A team of researchers affiliated with several institutions in the U.S. and Canada has found that the Zika virus remains in some macaques’ organs and fluids, even after the immune system has removed it from the blood stream. In their paper published in the journal Nature Medicine, the researchers outline their study, detail their results and offer some thoughts on what they think should be done to learn more about the infection in people.
The Zika virus has been in the news a lot over the past year after it was discovered to be causing severe birth defects in children born to infected women—mostly in South America. News that it was spreading led to research efforts to find a vaccine or a means to treat patients before it could cause more harm. In this new effort, the researchers sought to better understand the infection process in a close human substitute— macaques. They infected several subjects just under the skin with two strains of the virus, as would occur with a mosquito bite, and then watched how it traveled though the bodies of the monkeys while also tracking the immune response.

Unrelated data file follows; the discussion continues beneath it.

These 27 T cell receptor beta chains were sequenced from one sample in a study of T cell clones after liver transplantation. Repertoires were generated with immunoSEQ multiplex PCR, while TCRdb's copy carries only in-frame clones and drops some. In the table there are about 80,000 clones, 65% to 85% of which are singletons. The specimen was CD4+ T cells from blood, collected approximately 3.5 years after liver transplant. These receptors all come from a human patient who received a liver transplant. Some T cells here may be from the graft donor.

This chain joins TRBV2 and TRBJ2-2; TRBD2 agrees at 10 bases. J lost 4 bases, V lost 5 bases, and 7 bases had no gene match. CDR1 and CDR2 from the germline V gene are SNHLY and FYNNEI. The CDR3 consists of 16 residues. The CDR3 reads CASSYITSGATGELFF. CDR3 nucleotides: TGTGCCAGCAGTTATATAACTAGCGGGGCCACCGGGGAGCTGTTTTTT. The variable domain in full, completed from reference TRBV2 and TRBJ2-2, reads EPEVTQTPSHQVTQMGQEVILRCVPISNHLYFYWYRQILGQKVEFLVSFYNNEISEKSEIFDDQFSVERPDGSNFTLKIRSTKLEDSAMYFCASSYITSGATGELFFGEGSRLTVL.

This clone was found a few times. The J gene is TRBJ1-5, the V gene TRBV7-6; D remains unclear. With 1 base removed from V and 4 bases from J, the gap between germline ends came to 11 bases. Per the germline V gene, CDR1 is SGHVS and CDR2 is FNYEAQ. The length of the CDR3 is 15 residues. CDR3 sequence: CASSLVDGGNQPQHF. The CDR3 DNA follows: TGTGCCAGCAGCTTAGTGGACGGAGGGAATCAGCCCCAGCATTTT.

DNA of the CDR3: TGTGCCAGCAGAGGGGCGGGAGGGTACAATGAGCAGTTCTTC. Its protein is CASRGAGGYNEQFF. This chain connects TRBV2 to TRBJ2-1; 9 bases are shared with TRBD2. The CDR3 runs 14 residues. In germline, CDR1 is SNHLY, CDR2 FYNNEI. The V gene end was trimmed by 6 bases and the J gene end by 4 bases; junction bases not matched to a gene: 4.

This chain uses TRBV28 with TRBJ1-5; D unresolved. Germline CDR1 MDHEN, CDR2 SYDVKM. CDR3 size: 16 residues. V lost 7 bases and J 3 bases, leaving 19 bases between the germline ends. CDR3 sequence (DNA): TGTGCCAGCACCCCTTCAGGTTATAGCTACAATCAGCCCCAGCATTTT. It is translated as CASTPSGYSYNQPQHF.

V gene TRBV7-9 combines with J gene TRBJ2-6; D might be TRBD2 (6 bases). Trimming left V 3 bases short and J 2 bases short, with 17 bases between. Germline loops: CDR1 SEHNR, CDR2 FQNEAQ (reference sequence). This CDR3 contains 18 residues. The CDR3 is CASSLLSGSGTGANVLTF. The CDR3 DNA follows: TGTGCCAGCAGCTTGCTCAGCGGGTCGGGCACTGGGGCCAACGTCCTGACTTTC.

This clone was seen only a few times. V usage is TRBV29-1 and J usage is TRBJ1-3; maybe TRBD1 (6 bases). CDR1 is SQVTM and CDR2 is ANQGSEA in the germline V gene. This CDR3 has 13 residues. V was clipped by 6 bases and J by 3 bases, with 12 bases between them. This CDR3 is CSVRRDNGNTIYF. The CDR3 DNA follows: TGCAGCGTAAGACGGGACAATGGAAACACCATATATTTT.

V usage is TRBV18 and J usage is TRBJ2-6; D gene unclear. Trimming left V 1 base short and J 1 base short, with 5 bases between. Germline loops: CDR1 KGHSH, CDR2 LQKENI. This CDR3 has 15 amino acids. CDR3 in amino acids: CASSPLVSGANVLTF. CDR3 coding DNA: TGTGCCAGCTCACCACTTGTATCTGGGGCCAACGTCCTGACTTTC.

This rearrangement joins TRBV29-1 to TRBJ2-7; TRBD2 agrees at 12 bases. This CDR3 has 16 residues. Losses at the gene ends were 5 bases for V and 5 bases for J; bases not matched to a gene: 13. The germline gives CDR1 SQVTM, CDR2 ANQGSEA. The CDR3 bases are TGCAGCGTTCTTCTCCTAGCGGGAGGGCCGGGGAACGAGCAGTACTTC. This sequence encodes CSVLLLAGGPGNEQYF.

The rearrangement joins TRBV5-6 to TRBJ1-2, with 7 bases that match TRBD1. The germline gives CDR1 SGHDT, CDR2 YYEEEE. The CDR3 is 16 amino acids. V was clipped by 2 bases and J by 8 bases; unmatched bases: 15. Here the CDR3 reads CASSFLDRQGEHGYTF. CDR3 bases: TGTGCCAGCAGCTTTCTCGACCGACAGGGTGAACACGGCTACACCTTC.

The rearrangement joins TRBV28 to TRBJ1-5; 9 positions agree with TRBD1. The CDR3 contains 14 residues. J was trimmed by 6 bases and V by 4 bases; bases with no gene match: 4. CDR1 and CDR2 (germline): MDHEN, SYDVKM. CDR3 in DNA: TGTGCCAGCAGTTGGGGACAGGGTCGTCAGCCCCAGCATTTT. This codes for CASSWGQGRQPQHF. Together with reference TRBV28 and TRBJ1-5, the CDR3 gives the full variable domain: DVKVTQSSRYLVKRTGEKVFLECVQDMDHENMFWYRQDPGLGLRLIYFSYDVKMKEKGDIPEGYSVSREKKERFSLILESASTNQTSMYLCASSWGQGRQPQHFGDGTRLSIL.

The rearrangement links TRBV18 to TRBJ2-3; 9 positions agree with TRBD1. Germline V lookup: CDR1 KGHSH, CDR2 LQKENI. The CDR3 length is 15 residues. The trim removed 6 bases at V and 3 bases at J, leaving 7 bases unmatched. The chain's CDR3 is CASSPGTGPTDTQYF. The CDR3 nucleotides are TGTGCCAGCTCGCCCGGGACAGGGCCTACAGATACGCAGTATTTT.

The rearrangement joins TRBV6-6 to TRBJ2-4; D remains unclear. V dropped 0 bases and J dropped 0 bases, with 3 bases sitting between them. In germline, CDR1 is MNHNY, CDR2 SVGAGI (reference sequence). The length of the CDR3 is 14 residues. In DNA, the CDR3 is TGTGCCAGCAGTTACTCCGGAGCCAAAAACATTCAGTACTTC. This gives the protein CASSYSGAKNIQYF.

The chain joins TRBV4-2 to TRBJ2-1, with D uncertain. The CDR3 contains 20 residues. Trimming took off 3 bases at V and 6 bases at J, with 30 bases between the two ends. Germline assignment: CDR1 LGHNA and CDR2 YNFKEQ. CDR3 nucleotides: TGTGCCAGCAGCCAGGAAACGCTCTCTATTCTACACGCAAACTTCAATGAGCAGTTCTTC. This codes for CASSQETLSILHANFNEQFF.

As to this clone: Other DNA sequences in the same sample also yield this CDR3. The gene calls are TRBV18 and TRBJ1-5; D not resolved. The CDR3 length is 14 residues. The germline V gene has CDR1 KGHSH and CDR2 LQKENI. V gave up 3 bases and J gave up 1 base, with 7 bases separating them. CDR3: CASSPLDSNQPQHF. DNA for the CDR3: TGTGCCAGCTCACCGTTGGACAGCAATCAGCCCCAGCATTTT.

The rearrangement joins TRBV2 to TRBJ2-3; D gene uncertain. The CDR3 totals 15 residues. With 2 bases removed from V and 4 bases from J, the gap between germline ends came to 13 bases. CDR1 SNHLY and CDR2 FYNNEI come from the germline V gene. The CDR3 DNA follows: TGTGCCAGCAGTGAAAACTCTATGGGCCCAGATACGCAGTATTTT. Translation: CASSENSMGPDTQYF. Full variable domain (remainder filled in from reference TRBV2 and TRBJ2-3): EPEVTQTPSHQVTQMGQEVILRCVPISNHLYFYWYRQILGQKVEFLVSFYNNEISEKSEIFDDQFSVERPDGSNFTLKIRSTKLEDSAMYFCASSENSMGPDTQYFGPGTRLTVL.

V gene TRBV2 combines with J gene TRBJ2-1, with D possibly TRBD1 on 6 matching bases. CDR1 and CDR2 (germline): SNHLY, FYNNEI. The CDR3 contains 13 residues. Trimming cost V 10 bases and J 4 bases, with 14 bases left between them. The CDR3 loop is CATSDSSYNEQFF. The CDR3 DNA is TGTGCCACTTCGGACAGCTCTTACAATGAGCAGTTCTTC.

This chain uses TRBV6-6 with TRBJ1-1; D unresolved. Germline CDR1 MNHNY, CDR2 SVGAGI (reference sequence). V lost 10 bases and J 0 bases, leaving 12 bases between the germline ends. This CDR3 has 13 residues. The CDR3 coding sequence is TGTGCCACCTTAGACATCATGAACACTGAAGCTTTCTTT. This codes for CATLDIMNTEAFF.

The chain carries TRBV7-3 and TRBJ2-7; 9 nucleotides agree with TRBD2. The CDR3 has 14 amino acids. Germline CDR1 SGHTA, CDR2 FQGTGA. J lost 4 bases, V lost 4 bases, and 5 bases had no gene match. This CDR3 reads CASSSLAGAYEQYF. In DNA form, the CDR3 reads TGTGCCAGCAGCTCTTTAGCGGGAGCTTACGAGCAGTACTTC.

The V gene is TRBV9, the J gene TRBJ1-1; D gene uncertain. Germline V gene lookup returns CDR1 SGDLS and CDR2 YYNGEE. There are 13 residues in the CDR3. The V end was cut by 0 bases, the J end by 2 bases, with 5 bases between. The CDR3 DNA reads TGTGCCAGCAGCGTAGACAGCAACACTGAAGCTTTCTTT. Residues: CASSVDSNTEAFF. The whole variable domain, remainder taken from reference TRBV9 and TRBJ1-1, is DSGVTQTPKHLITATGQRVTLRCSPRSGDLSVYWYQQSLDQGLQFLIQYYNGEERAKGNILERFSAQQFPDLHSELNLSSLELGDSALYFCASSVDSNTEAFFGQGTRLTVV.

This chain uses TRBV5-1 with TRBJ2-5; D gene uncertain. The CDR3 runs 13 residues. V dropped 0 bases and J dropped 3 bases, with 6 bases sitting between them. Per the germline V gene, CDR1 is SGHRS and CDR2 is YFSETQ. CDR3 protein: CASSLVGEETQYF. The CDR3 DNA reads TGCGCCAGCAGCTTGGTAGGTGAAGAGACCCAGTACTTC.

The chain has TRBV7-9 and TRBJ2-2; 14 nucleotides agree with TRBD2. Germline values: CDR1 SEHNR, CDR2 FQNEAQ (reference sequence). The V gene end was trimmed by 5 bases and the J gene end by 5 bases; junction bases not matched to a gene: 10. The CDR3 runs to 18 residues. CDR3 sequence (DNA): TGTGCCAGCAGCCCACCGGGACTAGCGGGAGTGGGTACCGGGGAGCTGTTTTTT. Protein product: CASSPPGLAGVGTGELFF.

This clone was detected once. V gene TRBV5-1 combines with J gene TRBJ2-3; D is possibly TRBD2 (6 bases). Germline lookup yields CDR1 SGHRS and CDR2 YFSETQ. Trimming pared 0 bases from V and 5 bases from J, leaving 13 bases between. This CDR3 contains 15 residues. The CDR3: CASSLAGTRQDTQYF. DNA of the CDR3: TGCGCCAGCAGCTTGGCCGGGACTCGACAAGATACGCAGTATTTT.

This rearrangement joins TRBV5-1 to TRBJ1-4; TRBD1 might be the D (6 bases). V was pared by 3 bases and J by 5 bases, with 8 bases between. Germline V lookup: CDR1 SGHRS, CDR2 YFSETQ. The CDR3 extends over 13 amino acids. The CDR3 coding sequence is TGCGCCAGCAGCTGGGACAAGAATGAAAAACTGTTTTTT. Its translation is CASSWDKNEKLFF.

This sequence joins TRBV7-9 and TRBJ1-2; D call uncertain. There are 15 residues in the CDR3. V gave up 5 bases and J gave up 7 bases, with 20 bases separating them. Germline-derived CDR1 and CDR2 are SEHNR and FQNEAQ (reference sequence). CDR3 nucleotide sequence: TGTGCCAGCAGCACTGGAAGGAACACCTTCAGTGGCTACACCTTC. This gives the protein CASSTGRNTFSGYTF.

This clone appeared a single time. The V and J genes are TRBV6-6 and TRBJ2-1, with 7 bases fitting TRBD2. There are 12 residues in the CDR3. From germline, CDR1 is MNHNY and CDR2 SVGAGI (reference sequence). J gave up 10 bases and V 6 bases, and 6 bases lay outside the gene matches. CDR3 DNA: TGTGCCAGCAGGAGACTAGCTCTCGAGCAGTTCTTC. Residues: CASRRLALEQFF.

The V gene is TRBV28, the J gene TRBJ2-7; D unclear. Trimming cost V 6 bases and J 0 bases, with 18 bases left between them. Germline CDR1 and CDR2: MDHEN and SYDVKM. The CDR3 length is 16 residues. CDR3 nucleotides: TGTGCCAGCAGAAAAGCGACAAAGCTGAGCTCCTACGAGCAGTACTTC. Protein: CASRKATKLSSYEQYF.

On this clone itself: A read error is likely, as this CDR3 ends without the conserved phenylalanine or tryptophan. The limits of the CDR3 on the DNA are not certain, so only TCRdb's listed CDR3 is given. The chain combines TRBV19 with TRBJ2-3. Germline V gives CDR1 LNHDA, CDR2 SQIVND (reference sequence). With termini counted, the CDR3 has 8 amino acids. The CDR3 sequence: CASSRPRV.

The researchers found that the virus made its way almost immediately to thelymph nodes but within five days the immune system had cleared the virus from the bloodstream. But they also found that the virus was still present in saliva, testes, prostate and semen in males and in the uterus in females for up to three weeks before it was finally overcome by the immune system. They also found that at some point, the virus had made its way to the cerebrospinal fluid around the brain, and spinal fluid, and that it had infected neurons in the cerebellum.
It is not clear at this time if the virus moves through the human body in the same way as it does with the macaques, but the researchers suggest that longer-term testing of infected humans be done to find out. If it is the case, it could mean there is a longer infectious period for such patients. They note that more research needs to be conducted to find out if the virus causes damage to the brain or the nervous system in adults, and if so, in what ways.